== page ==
The Cookie Is Crumbling: How Going Cookieless Could Impact Your eCommerce Store

Big change is looming in the privacy landscape. With Google announcing it would ditch the use of third-party cookies in Chrome by the end of 2023 and Apple having already made changes to their online tracking, you could rightly be wondering what the impact could be on eCommerce.

eCommerce brands have long relied on third-party data to effectively target potential shoppers. As an online merchant, you’ll now need to lean on first-party data to create valuable and personalised experiences that make customers choose you over the competition. But instead of being alarmed by these changes, this could be an opportunity to rethink how you drive engagement and acquisition.

Infographic: How Going Cookieless Could Impact Your eCommerce Store

In this blog…

We discuss:

  • What a cookie is, and the types of cookies users encounter
  • What the update could mean for your eCommerce business
  • Why building loyalty will take precedence
  • Five strategies to help you prepare for a cookieless world

The cookie lowdown

A small text file created by a website that’s stored on your computer, cookies pack a lot of power. When you browse the internet, a ‘crumb’ is left by each website you visit which allows your online journey to be tracked. Cookies are used by websites to recognise the user and keep track of preferences such as:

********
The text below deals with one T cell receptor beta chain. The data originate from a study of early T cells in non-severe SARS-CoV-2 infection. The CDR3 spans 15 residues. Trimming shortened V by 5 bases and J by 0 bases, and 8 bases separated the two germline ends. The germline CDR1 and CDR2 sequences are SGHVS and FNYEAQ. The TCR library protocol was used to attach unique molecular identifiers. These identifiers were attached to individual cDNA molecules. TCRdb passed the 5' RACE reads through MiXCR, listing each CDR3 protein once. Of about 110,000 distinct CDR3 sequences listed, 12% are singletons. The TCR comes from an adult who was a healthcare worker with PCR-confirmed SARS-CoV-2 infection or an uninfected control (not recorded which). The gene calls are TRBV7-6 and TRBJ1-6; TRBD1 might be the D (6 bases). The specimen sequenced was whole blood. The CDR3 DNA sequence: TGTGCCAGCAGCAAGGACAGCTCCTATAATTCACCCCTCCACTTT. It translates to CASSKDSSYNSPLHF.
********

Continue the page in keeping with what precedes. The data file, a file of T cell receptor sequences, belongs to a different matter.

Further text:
• Your checkout
  • Items left in a basket
  • Site theme
  • Login details

There are two types of cookies and it’s important to note that only third-party cookies are being eliminated:

  • First-party: These are set by the website when visited by the user and provide valuable insight on a user. Businesses have access to the data collected using first-party cookies.
  • Third-party: These are set by websites that aren’t visited by the user first-hand. For example, if you add third-party features such as social plugins, ads and chatbots to your eCommerce store.

What does this mean for your business?

There’s no getting around it, the loss of third-party cookies will impact eCommerce. Brands need the right data to be able to deliver personalised and relevant shopper experiences which have traditionally been based around cookies.

Although today’s customers desire online experiences that meet their personal preferences, they also want more privacy online and have become more attuned to how their data is being used.